Is internet ready for IPv6?

No, it’s not. Why?

I did an experiment as I was curious how various internet sites and service providers are ready for IPv6 by setting up a computer which supports IPv6 only. That means all sites which were not available through IPv6 just didn’t work.

It was pretty much every site that didn’t work, with few exceptions. Google, facebook and most of linux webpages (like debian.org) work just fine. Except for these, even most major websites such as twitter don’t support IPv6 yet, being completely inaccessible without IPv4 protocol.

Here is a small list of few examples

Major websites that support IPv6:

  • wikipedia.org
  • google.com
  • facebook.com

Major websites that can’t be accessed without IPv4:

  • github.com
  • twitter.com
  • bbc.co.uk
  • microsoft.com
  • ubuntu.com

 What is IPv6 and why should servers support it? From wikipedia:

Internet Protocol version 6 (IPv6) is the most recent version of the Internet Protocol (IP), the communications protocol that provides an identification and location system for computers on networks and routes traffic across the Internet. IPv6 was developed by the Internet Engineering Task Force (IETF) to deal with the long-anticipated problem of IPv4 address exhaustion. IPv6 is intended to replace IPv4.

In a nutshell: it’s a new version of internet protocol that will replace IPv4 someday, the main reason for it is the low number of IPv4 addresses, because its protocol was invented in 1980 by engineers who never expected internet to grow up into this size. IPv4 supports less than 4,294,967,296 network addresses, which may look as enough to some, but is actually very small number, given a number of network enabled devices out there (every modern TV, mobile phone or PC).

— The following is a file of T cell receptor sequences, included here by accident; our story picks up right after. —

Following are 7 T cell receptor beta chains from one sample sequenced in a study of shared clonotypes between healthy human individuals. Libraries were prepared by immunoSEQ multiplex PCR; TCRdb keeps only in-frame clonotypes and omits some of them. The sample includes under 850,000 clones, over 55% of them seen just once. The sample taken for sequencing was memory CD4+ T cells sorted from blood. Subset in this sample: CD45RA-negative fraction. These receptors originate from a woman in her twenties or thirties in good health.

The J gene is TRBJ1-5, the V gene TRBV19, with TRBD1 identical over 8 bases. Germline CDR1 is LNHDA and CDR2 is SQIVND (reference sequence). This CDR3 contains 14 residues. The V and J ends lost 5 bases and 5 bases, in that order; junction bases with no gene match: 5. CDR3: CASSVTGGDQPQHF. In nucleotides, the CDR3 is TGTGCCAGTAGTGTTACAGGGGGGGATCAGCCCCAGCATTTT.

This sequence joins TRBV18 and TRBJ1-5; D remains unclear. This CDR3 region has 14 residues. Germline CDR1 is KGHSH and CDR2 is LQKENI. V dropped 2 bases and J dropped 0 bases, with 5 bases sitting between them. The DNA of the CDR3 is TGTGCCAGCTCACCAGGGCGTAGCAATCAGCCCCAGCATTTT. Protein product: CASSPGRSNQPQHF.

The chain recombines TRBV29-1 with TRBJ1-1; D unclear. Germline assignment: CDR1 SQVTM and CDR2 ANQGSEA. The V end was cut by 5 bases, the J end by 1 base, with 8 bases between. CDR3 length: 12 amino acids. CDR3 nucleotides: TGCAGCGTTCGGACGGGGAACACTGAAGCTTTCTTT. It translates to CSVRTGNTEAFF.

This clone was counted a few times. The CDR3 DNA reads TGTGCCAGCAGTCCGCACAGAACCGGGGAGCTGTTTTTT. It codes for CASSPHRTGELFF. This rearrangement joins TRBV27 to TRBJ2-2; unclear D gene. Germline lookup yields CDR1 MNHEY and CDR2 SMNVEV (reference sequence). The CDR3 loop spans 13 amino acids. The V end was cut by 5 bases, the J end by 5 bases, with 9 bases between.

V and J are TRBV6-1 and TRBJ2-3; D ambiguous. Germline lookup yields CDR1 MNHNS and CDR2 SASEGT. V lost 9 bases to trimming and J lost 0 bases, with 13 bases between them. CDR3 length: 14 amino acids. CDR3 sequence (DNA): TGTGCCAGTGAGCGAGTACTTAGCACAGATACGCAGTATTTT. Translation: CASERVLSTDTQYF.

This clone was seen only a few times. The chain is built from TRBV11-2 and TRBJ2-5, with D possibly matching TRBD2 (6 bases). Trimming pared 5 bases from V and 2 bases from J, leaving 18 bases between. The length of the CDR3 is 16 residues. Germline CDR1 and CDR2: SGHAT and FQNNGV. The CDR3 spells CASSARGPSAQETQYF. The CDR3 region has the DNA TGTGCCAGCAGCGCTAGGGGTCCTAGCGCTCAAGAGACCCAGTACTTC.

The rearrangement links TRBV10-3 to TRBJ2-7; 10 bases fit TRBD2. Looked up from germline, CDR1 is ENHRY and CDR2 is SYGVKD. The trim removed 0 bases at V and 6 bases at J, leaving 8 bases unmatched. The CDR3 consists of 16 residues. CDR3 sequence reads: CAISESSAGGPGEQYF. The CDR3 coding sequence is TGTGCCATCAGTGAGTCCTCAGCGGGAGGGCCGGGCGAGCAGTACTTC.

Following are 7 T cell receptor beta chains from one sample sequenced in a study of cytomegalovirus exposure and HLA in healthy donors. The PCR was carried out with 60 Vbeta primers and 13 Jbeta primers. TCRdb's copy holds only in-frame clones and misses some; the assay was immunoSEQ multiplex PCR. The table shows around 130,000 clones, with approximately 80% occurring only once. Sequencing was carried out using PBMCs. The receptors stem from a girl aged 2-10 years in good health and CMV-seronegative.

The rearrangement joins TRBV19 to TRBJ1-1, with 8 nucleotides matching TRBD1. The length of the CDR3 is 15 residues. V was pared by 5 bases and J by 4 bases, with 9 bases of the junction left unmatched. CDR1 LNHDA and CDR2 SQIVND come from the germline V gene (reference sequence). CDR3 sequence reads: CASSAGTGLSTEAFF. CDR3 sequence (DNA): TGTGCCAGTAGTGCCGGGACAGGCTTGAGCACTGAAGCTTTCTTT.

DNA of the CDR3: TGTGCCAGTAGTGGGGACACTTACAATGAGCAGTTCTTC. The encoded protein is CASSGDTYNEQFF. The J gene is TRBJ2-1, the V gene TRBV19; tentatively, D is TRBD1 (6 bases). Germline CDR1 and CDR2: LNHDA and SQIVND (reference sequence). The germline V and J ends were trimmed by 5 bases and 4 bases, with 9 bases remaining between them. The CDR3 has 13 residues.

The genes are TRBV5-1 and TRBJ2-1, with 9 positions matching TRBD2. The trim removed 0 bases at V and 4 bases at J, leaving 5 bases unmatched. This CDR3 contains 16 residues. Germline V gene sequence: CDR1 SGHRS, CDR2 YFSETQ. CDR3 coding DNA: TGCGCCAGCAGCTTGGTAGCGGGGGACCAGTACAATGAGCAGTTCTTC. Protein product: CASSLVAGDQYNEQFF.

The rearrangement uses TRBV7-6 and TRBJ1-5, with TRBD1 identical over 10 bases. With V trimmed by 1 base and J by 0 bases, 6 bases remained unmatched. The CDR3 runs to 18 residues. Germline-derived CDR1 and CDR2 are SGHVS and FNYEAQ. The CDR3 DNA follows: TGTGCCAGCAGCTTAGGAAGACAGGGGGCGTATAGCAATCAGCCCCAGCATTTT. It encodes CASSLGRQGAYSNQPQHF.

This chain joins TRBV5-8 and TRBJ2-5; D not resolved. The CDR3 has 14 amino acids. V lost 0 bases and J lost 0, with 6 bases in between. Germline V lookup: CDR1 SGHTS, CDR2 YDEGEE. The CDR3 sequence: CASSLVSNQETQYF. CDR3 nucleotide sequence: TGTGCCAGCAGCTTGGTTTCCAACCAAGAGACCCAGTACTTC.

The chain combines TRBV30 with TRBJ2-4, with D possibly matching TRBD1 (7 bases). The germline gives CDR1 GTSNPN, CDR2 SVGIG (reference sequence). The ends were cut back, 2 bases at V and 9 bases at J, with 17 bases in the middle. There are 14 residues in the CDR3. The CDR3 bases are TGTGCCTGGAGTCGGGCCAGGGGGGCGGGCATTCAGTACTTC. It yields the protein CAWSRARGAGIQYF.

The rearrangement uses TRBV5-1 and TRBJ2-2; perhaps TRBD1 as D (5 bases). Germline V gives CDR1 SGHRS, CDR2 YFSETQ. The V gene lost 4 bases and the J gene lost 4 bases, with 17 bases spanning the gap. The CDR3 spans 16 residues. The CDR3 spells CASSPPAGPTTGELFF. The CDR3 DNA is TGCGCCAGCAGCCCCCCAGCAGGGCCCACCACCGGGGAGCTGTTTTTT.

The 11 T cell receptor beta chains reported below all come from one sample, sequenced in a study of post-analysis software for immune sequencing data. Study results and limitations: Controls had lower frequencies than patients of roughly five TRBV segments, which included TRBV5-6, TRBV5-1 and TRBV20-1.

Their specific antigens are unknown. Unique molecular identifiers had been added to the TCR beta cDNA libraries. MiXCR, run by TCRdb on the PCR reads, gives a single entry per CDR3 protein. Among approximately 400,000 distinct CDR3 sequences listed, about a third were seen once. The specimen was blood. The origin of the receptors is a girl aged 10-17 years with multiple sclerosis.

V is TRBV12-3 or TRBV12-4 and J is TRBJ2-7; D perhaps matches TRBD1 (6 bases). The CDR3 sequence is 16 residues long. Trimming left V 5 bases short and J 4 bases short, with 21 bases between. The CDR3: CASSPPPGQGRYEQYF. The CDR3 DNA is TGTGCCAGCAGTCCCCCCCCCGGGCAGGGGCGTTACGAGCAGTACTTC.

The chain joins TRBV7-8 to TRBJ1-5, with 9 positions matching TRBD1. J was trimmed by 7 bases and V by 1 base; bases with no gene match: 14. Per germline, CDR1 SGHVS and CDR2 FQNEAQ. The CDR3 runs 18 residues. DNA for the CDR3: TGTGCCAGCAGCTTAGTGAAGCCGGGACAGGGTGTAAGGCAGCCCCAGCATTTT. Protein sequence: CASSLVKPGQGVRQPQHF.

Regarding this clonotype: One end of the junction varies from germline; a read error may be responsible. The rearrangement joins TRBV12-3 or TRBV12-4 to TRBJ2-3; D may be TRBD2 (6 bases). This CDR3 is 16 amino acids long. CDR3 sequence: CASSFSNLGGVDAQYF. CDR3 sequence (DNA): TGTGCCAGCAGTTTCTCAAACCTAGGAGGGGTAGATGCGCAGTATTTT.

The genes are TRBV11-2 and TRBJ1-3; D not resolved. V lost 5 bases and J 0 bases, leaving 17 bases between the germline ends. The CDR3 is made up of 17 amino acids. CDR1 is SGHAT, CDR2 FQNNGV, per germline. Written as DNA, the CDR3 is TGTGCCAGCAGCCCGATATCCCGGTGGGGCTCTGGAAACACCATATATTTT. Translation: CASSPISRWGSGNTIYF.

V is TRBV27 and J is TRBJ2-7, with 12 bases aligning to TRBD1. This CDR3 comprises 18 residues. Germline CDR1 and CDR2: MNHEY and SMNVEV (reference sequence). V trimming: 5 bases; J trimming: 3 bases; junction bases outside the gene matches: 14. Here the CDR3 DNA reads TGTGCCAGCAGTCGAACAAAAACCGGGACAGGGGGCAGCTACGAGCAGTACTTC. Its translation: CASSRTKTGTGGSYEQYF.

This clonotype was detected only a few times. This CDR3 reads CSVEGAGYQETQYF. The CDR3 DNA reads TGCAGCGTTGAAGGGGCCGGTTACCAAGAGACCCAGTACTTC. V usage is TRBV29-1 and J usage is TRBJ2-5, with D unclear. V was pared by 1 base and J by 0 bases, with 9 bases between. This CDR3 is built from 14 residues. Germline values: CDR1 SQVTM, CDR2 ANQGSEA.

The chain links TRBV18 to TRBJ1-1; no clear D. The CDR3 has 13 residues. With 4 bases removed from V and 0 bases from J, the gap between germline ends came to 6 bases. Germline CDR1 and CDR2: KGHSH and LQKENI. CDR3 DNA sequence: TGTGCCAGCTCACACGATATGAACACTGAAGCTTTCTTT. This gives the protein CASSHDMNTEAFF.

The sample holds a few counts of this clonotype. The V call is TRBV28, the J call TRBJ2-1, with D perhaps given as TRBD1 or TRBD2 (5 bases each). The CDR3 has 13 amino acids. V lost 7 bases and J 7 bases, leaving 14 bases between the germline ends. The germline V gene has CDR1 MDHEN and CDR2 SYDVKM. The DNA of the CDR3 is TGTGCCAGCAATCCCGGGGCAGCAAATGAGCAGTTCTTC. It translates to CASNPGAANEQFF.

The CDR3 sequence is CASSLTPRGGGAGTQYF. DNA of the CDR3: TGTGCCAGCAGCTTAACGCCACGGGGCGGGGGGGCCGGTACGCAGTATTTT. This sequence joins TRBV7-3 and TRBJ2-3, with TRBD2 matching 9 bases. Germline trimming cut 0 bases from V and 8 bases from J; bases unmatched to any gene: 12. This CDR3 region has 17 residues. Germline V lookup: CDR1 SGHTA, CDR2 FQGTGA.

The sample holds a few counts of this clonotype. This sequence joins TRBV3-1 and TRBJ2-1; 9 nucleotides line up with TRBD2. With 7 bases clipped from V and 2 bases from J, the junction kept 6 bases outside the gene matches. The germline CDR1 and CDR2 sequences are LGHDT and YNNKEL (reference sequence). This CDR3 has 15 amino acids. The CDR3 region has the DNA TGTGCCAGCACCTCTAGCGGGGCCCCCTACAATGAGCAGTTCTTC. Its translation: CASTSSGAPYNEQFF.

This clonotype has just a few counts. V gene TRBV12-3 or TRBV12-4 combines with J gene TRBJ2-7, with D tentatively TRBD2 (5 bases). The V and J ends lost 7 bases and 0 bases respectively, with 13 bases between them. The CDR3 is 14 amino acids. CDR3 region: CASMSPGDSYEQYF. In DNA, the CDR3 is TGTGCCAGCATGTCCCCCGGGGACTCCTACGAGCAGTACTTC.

It’s totally possible to connect many more devices to IPv4 based internet, but only as long as they are grouped behind NAT servers with shared IP addresses. This will work for regular users who don’t need much from internet, but definitely will not for advanced users who want to use internet in order to provide some services to others, or those who want their devices to be easily reachable from anywhere through internet.

Right now, public IPv4 address is something that actually has some value. You have to pay for it, if you want to have it. IPv6 addresses are so cheap that most of ISP providers would give you whole range of public IPv6 addresses for free.

That means that sooner or later various people will start up services (web servers, game servers and so on) that would be available only over IPv6 because they would need to use public address(es), but they wouldn’t want to pay for them, because they don’t have to.

These IPv6 only servers would not just be available only to people with IPv6, but they would also be only able to connect to machines (and other servers) that support only IPv6. And that is the reason why your system should be IPv6 ready.

How do I check if my website works on IPv6?

It’s easy, just run this ipv6 test

If it doesn’t, don’t worry. Anything like “switchover” to IPv6 isn’t going to happen any time soon, so there is still plenty of time. Regular users will (have to) keep using IPv4 for a very long time…




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